Stanley William Hayter, ‘Falling Figure’, 1947, Redfern Gallery Ltd.

Sheet: 67 x 51 cm.

In various public collections, including the British Council Collection, London, and the National Gallery of Art, Washington.

Signature: Signed, dated, titled and numbered 27/50.

Black and Moorhead 178.

About Stanley William Hayter

Stanley William Hayter is legendary for his technical innovations in printmaking. Initially, he experimented with adapting traditional black-and-white etching and engraving techniques to modern art aesthetics. Introduced to Surrealism in Paris through Yves Tanguy and André Masson, Hayter became associated with the movement, creating works such as Combat (1936), which depicts “a violent encounter of combatants, with leaping horses and a plethora of weapons,” as he described; Hayter drew its violent imagery from the horrors of the Spanish Civil War and the rise of Fascism. During WWII, as a member of the avant-garde living in exile in New York, his style moved toward Abstract Expressionism and, along with his theoretical writings on Automatism, would influence Jackson Pollock and other American artists. This period coincided with his perfection of a revolutionary technique for multicolor printing on a single plate.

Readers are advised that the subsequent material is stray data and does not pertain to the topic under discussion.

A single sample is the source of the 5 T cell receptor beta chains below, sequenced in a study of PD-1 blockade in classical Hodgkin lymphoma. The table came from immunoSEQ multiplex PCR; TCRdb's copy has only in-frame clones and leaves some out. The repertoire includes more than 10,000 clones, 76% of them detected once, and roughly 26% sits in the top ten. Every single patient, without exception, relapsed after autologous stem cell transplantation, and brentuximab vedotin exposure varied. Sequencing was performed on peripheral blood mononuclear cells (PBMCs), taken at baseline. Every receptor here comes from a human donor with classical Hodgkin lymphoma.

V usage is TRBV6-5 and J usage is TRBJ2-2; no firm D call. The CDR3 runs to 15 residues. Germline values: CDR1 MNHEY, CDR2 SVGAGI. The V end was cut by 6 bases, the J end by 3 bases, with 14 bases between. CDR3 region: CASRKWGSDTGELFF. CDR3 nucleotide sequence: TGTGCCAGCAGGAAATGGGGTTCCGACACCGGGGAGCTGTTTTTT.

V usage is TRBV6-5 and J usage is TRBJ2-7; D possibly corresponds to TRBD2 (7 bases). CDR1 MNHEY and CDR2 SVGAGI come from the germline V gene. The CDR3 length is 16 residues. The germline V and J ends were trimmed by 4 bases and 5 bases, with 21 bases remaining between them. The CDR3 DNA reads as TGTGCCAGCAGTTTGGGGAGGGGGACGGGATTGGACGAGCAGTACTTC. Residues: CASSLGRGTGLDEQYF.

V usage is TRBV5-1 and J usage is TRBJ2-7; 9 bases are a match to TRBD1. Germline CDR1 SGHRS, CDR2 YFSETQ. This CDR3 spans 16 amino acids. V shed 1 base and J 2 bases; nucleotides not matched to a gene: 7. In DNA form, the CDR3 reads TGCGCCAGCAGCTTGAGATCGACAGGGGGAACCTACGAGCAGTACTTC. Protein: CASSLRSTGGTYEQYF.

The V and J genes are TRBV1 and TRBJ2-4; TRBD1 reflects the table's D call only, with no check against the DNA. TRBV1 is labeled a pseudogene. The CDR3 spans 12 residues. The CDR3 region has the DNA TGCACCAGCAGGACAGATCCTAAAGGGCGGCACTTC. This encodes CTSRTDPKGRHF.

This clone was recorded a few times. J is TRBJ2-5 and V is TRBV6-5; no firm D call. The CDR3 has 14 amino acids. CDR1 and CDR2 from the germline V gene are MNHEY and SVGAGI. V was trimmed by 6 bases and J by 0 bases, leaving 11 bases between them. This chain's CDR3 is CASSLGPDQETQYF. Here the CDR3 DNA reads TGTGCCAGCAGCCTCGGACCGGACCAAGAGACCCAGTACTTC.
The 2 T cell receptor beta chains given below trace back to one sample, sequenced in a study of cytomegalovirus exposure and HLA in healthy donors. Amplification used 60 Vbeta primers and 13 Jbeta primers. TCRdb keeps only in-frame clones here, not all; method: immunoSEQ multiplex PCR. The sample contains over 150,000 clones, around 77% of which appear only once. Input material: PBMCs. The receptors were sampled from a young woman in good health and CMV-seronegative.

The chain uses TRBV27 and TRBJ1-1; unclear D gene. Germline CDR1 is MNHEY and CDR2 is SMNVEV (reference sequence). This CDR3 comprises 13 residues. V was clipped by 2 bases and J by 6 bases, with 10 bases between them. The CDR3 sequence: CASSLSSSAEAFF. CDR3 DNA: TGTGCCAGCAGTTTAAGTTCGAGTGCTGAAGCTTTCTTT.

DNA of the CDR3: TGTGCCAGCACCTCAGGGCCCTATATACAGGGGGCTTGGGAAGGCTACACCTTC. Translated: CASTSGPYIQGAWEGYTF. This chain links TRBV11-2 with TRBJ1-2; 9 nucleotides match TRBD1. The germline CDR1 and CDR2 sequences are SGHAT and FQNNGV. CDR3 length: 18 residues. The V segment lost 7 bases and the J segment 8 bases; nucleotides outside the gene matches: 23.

British, 1901-1988, London, United Kingdom